Healing Ground

Placemaking

Writing a New Story for
St Johns Park

Healing Ground is a community and arts led regeneration of St Johns Park from a place with a hidden history of incarceration, trauma and stigma to a place where community members are exploring how to thrive together in a way that values compassion, justice, connectedness, wellbeing and creativity.

Projection on building

The aim of this work is to begin the collective healing process on this trauma site, beginning with understanding and listening.

 

As Kickstart Arts raises funds to repair and repurpose former colonial orphanage buildings, we are inviting community to join together: to network weave new connections; to practice regenerative culture – creating gardens, growing food, exploring and sharing spirituality, physical healing practices,  practising cultural respect for diversity, repurposing, learning and teaching new skills and making art, music and dance together. 

 

Against this background, Healing Ground has been a community engaged conscious exploration of our collective histories on this site, beginning in 1833. Through research, artmaking and discussion, community members have been exploring their own stories of this iconic place and the issues it raises through making art, conversation and practising culture. 

 

Which stories were never told? 

Which stories were never acknowledged?  

What can we learn from the past? 

 

Read more... 

Healing Ground: 2020

The Walkout Step

pakana (Tasmanian Aboriginal) elder and first time public artist Cheryl Mundy and sculptor Marcus Tatton are collaborating to create this art work from natural materials sourced from different parts of lutrawita country, steel and clear resin.


The artwork is under development and will be installed in the pavement at the front door of the former boys orphanage at St Johns Park, New Town, later in 2020.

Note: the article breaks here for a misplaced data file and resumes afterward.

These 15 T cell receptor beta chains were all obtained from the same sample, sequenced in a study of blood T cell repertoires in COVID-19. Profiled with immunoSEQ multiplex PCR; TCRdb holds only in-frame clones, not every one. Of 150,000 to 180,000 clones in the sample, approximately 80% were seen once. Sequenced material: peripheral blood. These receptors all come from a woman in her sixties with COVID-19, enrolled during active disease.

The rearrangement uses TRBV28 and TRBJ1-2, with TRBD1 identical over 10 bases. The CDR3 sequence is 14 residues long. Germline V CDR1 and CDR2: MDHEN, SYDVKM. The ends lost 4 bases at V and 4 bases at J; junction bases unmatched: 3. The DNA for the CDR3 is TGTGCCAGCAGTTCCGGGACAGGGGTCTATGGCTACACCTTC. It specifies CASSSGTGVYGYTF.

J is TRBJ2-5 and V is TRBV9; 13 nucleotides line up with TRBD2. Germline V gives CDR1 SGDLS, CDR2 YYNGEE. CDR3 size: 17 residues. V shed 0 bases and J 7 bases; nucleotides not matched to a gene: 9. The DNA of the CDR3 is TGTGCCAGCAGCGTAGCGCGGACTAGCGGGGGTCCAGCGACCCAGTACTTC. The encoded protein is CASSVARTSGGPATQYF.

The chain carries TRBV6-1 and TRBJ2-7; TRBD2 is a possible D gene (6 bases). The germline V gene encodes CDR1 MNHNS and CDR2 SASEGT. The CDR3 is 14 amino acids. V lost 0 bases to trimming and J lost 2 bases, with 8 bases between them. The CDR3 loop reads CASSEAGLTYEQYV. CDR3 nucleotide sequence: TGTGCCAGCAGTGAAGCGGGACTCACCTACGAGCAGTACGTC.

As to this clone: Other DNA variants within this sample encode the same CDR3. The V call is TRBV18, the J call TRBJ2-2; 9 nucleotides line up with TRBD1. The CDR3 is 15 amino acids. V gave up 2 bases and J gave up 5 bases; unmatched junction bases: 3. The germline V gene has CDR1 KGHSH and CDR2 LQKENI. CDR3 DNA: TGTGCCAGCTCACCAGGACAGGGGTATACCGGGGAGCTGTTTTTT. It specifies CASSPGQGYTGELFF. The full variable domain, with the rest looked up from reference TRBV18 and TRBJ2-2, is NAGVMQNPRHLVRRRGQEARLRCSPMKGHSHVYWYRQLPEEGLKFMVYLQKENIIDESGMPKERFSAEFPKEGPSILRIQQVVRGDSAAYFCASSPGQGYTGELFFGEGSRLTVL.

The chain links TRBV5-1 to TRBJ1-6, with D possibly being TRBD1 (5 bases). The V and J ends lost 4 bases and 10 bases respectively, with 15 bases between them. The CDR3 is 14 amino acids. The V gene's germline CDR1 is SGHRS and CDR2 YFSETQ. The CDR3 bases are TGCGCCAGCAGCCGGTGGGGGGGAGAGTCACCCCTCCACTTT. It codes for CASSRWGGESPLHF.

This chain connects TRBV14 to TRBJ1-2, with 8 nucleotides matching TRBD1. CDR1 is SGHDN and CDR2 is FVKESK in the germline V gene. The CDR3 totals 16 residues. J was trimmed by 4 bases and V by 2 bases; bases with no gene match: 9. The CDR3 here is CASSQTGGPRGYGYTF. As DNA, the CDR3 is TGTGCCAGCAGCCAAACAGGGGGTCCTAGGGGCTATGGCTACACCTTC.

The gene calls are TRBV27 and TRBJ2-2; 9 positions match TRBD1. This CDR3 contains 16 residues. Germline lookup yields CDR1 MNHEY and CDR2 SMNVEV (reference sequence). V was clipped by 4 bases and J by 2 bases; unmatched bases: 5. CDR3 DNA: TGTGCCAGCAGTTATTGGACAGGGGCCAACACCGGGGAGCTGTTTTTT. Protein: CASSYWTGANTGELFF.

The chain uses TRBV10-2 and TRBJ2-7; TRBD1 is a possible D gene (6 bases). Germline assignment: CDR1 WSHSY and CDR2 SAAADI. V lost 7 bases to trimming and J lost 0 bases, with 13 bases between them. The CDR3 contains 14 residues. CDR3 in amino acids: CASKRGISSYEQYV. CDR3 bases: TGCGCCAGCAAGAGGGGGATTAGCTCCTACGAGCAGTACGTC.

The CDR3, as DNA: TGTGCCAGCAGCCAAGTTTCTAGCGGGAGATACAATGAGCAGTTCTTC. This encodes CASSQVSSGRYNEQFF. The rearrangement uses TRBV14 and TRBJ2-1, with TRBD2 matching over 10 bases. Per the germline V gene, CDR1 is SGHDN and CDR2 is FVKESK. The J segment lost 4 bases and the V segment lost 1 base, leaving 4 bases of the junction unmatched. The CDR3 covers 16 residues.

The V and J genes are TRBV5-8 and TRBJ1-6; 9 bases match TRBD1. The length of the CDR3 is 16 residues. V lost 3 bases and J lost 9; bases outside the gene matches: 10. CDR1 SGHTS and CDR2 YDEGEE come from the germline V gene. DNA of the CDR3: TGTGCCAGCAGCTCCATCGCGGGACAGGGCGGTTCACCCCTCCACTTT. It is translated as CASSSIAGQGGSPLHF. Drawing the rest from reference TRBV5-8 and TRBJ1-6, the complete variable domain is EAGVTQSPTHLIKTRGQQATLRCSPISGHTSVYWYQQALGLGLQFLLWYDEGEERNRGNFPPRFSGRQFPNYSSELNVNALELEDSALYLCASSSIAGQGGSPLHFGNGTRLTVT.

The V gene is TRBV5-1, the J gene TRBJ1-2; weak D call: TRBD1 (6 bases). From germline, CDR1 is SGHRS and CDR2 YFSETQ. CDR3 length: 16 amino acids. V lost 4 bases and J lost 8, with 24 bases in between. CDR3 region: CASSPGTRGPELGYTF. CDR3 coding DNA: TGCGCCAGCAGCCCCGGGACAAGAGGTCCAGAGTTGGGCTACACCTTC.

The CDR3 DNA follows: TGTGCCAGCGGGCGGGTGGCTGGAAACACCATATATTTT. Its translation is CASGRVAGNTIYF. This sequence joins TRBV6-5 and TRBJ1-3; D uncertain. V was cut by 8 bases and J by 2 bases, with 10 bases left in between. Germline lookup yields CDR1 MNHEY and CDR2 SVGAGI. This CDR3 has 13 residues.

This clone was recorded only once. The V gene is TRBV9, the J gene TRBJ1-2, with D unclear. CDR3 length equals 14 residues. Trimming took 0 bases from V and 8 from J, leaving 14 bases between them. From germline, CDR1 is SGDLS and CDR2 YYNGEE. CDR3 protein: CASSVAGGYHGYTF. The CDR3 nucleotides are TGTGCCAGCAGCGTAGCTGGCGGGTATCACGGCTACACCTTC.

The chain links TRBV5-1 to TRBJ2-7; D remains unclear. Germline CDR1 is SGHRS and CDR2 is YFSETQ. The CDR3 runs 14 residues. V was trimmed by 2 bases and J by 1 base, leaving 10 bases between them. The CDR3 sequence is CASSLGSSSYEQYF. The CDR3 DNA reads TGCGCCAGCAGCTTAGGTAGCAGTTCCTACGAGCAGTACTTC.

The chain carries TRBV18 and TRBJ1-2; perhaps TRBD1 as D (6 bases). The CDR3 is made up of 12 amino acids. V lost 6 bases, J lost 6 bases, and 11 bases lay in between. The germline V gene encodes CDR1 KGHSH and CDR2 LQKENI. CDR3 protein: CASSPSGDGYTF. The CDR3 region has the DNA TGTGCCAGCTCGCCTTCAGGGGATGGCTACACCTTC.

The installation is a response to the reality that pakana children were incarcerated and suffered terribly in both the boys and girls colonial orphanages during the nineteenth century.
 
The artwork is, to use Cheryl’s words, “a dream from my heart and spirit to free the children out into their lands, rich with natural signs to direct them home.”
 
Cheryl’s concept is to bring the natural elements that were robbed from the Aboriginal children kept in the orphanage. Shells, sand, stones, leaves, kelp, reeds, charcoal... “our kids had to walk on foreign land and had foreign things under their feet.”

Cheryl and Marcus discuss the Walkout Step
Cheryl and Marcus discuss the Walkout Step

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Cheryl and Marcus discuss the Walkout Step
Cheryl and Marcus discuss the Walkout Step

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Artists: Cheryl Mundy & Marcus Tatton

Healing Ground: 2019

Remembering the Future

This project engaged local children from New Town Primary School in a conscious exploration of their history, beginning in 1833 and then through research, artmaking and discussion, visiting potential futures.